Reading through Julia Child's Mastering the Art of French Cooking, I couldn't help but see her declaration of the superiority French method of cooking asparagus as a personal challenge. I question whether sauteed asparagus could be improved upon. It's crunchy, not at all limp, salty, comes with a delicious charred/grilled bite, yet maintains the green integrity of the vegetable. Julia Child suggests boiling asparagus. And peeling it. Why expend extra energy peeling something I was more than happy to eat anyway? Friends, I am here to report that Julia Child is wrong. The French method of peeling and boiling asparagus is not in fact superior in flavor or texture to pan sauteing it, nor is it easier.
Things go wrong right away with the peeling instructions. Julia recommends using a knife because an actual peeler isn't sharp enough. This seems a little dangerous to me--especially to me, someone who is more likely than most to gouge herself with a knife. She argues that you can eat more of the asparagus this way because you don't have to cut off the starchy ends. Well, in the my mangled peeling process, the ends became so thin that they broke off anyway. Not to mention, it takes approximately .02 seconds to chop 1 to 2 inches off the end of pile of stalks, whereas it takes no less than 10 minutes to properly peel a bunch of asparagus. I am not so destitute or hungry that I need to conserve the last bit of every piece of food. Yes, here's where you could argue for the character building and growth in love for the vegetable by spending more frustrating moments slicing it to perfection. Not worth it, particularly considering that boiling the vegetables left them more soggy than I prefer. Tasty, yes. Superior, no.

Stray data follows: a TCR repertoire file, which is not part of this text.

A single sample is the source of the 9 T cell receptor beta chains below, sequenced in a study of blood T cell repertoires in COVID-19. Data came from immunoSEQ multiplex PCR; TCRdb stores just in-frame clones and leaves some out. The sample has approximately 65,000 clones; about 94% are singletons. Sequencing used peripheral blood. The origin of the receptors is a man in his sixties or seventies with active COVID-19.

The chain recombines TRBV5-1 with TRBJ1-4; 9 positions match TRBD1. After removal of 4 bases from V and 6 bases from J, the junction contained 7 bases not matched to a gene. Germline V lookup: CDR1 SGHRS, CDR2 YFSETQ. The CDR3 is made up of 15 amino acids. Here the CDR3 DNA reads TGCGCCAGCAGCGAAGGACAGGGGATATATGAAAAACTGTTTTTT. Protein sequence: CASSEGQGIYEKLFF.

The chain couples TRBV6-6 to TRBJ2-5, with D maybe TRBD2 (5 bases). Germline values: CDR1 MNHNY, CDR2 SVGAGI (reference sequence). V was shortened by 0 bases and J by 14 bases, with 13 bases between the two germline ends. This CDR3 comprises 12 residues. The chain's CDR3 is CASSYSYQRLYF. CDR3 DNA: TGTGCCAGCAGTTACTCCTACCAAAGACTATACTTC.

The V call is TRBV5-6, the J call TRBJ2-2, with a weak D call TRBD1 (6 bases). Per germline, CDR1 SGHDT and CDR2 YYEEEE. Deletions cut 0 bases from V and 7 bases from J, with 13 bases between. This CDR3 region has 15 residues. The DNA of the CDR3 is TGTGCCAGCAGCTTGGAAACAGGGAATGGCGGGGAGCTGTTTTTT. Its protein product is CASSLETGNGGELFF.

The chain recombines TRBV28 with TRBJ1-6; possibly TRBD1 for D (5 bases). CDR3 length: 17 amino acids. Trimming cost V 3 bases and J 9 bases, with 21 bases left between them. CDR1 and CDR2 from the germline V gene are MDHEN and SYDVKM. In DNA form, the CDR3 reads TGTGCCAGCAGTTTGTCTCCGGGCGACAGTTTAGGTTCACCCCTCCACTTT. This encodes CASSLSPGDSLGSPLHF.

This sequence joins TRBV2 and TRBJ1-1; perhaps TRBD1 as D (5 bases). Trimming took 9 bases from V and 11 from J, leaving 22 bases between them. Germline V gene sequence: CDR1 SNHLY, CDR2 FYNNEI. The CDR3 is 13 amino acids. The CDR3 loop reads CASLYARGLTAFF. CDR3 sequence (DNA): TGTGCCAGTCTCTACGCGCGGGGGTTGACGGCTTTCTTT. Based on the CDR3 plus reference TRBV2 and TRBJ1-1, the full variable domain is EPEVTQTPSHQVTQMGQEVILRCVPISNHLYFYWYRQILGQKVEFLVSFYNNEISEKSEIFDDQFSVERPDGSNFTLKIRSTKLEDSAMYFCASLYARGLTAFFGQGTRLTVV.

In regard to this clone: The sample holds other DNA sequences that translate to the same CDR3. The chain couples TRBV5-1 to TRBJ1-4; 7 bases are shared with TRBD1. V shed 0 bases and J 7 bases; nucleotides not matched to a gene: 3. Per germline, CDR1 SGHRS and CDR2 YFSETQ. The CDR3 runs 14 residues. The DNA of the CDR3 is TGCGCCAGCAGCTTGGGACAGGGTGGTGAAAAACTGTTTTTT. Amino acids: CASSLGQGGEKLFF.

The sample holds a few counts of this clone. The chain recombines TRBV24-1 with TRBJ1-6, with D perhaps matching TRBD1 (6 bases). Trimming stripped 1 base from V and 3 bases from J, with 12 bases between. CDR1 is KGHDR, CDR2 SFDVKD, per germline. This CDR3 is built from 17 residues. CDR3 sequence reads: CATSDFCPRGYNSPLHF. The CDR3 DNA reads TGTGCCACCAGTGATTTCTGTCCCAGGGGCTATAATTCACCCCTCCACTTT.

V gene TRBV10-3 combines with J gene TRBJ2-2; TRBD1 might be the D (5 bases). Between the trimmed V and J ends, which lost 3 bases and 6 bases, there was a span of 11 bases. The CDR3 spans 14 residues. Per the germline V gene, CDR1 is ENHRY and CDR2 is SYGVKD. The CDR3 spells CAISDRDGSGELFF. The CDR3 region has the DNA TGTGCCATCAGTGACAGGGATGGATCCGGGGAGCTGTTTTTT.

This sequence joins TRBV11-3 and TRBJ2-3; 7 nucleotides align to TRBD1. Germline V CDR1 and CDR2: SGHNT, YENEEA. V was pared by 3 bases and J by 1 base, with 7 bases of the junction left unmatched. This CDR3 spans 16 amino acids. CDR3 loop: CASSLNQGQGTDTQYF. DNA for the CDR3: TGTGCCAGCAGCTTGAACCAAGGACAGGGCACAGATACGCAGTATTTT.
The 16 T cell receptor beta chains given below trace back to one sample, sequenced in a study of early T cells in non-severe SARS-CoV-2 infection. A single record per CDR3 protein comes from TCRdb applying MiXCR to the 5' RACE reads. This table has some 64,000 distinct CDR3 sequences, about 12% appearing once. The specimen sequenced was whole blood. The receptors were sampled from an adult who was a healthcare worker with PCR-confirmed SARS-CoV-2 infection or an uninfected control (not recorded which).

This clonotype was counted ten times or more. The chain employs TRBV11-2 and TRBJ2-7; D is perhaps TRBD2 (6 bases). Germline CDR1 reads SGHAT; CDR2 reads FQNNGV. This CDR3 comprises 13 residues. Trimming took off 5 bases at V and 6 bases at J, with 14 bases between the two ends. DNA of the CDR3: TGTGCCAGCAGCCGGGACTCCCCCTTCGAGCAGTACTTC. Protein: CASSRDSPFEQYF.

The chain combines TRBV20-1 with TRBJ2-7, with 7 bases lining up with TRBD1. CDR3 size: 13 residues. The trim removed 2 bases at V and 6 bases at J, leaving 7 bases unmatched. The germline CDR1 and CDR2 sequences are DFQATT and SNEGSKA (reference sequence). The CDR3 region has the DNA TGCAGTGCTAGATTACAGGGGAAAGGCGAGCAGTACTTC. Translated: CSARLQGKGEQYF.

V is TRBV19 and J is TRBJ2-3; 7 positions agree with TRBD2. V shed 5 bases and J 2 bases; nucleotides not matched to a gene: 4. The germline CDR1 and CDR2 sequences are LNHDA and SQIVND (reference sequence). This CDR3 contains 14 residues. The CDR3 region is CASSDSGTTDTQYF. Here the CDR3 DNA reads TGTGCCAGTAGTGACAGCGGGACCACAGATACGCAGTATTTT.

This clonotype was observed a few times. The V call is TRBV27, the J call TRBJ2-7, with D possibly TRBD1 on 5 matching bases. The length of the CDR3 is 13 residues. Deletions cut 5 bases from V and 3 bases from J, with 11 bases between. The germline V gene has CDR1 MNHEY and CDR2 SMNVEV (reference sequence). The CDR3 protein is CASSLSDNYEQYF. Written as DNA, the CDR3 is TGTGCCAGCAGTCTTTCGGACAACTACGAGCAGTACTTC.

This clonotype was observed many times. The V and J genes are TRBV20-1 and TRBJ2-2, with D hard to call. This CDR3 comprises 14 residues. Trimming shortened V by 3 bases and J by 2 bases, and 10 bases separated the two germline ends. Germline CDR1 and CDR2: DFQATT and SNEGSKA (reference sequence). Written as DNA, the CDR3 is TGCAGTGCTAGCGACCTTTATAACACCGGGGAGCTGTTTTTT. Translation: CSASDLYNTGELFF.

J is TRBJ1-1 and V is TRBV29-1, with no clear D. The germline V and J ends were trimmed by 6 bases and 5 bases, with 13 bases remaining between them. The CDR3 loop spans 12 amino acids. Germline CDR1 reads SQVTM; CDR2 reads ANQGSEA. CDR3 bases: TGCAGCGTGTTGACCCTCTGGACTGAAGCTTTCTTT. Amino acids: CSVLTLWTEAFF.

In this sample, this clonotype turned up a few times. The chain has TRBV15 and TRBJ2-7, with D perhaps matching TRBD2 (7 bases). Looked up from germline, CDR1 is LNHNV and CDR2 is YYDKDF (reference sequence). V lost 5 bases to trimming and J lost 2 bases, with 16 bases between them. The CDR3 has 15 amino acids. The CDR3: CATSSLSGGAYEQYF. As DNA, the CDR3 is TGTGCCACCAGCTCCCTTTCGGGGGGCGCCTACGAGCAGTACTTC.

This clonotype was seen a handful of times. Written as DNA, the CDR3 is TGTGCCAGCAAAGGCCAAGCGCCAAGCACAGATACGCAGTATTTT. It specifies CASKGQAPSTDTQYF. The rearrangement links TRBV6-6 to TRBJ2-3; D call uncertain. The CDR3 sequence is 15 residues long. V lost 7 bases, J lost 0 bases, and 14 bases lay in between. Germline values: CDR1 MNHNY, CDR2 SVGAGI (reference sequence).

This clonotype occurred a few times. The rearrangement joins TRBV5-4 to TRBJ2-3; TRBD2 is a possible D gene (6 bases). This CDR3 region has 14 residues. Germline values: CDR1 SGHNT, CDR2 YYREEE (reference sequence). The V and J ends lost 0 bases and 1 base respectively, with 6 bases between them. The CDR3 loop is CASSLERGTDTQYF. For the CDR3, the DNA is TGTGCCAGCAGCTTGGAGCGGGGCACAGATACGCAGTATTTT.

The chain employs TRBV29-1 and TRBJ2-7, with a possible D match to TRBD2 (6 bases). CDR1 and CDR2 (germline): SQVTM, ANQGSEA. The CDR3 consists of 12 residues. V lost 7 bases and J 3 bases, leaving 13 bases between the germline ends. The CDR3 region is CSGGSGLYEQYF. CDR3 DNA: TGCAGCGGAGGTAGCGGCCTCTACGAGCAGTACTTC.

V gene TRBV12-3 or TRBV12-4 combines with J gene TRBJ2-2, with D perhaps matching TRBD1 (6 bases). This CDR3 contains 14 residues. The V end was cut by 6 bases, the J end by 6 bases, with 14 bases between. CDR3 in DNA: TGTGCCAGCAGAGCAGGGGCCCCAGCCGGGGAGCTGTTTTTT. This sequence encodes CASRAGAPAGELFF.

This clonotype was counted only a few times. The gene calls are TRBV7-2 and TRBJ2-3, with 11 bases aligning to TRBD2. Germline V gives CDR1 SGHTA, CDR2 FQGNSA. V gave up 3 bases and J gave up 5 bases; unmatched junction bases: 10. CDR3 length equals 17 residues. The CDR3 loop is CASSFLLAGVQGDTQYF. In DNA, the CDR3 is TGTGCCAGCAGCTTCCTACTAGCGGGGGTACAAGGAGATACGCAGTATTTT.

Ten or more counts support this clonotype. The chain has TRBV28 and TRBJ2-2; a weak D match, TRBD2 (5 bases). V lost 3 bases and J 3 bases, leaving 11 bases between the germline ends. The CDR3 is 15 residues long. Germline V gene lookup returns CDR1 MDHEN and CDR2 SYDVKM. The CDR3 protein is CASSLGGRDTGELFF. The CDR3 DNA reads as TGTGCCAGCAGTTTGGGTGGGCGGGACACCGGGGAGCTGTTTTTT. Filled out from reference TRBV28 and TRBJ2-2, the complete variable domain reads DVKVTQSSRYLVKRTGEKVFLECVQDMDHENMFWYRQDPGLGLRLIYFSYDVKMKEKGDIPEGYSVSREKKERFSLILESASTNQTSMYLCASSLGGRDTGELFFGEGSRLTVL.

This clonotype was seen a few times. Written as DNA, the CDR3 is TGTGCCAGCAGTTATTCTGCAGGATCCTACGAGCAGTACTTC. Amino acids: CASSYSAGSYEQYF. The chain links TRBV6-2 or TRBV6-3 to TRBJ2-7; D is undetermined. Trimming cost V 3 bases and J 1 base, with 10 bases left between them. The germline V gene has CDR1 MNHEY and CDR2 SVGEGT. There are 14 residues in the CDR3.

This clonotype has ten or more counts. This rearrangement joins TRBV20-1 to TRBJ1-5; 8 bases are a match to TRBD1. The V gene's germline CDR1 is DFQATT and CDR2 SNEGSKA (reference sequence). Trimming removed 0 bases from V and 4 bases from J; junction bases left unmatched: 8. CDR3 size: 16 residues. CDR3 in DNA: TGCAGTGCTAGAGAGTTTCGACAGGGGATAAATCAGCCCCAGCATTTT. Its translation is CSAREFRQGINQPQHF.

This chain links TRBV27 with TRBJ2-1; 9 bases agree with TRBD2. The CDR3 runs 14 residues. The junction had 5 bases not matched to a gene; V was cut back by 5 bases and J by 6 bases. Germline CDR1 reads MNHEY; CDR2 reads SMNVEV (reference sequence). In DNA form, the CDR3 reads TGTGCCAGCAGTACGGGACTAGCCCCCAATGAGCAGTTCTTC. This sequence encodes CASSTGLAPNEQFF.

Not this time Julia Child, not this time.